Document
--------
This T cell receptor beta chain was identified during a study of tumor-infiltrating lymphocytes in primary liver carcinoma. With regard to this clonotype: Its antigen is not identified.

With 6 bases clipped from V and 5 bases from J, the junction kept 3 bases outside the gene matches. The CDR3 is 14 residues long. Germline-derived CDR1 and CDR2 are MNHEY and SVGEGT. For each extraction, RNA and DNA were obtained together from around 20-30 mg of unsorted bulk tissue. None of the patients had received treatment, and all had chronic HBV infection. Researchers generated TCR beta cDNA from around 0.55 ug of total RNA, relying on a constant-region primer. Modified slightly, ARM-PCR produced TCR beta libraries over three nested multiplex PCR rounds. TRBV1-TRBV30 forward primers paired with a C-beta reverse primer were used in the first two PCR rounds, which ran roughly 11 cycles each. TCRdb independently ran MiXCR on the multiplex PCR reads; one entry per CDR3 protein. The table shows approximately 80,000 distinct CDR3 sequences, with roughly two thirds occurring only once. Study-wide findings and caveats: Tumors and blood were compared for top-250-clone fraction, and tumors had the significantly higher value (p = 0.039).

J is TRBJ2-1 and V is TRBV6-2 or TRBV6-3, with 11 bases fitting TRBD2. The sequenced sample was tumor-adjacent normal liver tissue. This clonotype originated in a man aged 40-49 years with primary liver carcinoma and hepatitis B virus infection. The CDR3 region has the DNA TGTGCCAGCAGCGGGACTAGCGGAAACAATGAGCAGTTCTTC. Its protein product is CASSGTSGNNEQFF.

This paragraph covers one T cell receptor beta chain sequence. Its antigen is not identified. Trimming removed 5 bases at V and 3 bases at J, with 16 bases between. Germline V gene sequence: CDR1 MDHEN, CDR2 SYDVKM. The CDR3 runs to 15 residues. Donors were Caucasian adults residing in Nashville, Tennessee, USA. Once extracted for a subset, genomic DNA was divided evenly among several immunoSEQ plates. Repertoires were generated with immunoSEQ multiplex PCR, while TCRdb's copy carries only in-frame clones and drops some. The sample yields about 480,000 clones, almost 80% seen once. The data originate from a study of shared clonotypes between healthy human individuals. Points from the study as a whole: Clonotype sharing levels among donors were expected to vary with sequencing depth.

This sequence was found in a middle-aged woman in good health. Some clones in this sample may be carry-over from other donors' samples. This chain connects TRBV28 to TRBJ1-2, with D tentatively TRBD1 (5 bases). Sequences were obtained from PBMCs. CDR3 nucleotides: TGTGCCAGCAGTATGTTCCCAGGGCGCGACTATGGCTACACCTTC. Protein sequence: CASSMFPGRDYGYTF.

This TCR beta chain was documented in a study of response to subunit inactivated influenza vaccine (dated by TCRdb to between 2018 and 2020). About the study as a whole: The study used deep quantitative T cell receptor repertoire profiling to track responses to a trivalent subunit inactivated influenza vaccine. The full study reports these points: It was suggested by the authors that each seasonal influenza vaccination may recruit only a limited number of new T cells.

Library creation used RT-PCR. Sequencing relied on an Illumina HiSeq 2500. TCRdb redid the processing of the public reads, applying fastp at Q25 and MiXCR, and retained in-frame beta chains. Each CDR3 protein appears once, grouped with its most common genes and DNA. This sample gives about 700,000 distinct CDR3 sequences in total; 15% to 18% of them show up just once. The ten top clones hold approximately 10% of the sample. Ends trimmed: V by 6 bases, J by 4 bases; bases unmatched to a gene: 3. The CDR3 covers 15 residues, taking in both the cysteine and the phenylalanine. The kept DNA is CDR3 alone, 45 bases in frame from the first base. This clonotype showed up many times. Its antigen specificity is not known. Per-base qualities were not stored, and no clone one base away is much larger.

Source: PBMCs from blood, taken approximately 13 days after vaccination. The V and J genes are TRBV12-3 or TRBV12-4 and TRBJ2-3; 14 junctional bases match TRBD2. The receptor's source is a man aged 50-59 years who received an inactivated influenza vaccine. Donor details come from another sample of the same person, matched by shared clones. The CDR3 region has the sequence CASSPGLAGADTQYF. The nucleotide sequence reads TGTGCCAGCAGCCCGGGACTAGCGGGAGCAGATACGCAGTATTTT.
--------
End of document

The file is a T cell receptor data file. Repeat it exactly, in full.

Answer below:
This T cell receptor beta chain was identified during a study of tumor-infiltrating lymphocytes in primary liver carcinoma. With regard to this clonotype: Its antigen is not identified.

With 6 bases clipped from V and 5 bases from J, the junction kept 3 bases outside the gene matches. The CDR3 is 14 residues long. Germline-derived CDR1 and CDR2 are MNHEY and SVGEGT. For each extraction, RNA and DNA were obtained together from around 20-30 mg of unsorted bulk tissue. None of the patients had received treatment, and all had chronic HBV infection. Researchers generated TCR beta cDNA from around 0.55 ug of total RNA, relying on a constant-region primer. Modified slightly, ARM-PCR produced TCR beta libraries over three nested multiplex PCR rounds. TRBV1-TRBV30 forward primers paired with a C-beta reverse primer were used in the first two PCR rounds, which ran roughly 11 cycles each. TCRdb independently ran MiXCR on the multiplex PCR reads; one entry per CDR3 protein. The table shows approximately 80,000 distinct CDR3 sequences, with roughly two thirds occurring only once. Study-wide findings and caveats: Tumors and blood were compared for top-250-clone fraction, and tumors had the significantly higher value (p = 0.039).

J is TRBJ2-1 and V is TRBV6-2 or TRBV6-3, with 11 bases fitting TRBD2. The sequenced sample was tumor-adjacent normal liver tissue. This clonotype originated in a man aged 40-49 years with primary liver carcinoma and hepatitis B virus infection. The CDR3 region has the DNA TGTGCCAGCAGCGGGACTAGCGGAAACAATGAGCAGTTCTTC. Its protein product is CASSGTSGNNEQFF.

This paragraph covers one T cell receptor beta chain sequence. Its antigen is not identified. Trimming removed 5 bases at V and 3 bases at J, with 16 bases between. Germline V gene sequence: CDR1 MDHEN, CDR2 SYDVKM. The CDR3 runs to 15 residues. Donors were Caucasian adults residing in Nashville, Tennessee, USA. Once extracted for a subset, genomic DNA was divided evenly among several immunoSEQ plates. Repertoires were generated with immunoSEQ multiplex PCR, while TCRdb's copy carries only in-frame clones and drops some. The sample yields about 480,000 clones, almost 80% seen once. The data originate from a study of shared clonotypes between healthy human individuals. Points from the study as a whole: Clonotype sharing levels among donors were expected to vary with sequencing depth.

This sequence was found in a middle-aged woman in good health. Some clones in this sample may be carry-over from other donors' samples. This chain connects TRBV28 to TRBJ1-2, with D tentatively TRBD1 (5 bases). Sequences were obtained from PBMCs. CDR3 nucleotides: TGTGCCAGCAGTATGTTCCCAGGGCGCGACTATGGCTACACCTTC. Protein sequence: CASSMFPGRDYGYTF.

This TCR beta chain was documented in a study of response to subunit inactivated influenza vaccine (dated by TCRdb to between 2018 and 2020). About the study as a whole: The study used deep quantitative T cell receptor repertoire profiling to track responses to a trivalent subunit inactivated influenza vaccine. The full study reports these points: It was suggested by the authors that each seasonal influenza vaccination may recruit only a limited number of new T cells.

Library creation used RT-PCR. Sequencing relied on an Illumina HiSeq 2500. TCRdb redid the processing of the public reads, applying fastp at Q25 and MiXCR, and retained in-frame beta chains. Each CDR3 protein appears once, grouped with its most common genes and DNA. This sample gives about 700,000 distinct CDR3 sequences in total; 15% to 18% of them show up just once. The ten top clones hold approximately 10% of the sample. Ends trimmed: V by 6 bases, J by 4 bases; bases unmatched to a gene: 3. The CDR3 covers 15 residues, taking in both the cysteine and the phenylalanine. The kept DNA is CDR3 alone, 45 bases in frame from the first base. This clonotype showed up many times. Its antigen specificity is not known. Per-base qualities were not stored, and no clone one base away is much larger.

Source: PBMCs from blood, taken approximately 13 days after vaccination. The V and J genes are TRBV12-3 or TRBV12-4 and TRBJ2-3; 14 junctional bases match TRBD2. The receptor's source is a man aged 50-59 years who received an inactivated influenza vaccine. Donor details come from another sample of the same person, matched by shared clones. The CDR3 region has the sequence CASSPGLAGADTQYF. The nucleotide sequence reads TGTGCCAGCAGCCCGGGACTAGCGGGAGCAGATACGCAGTATTTT.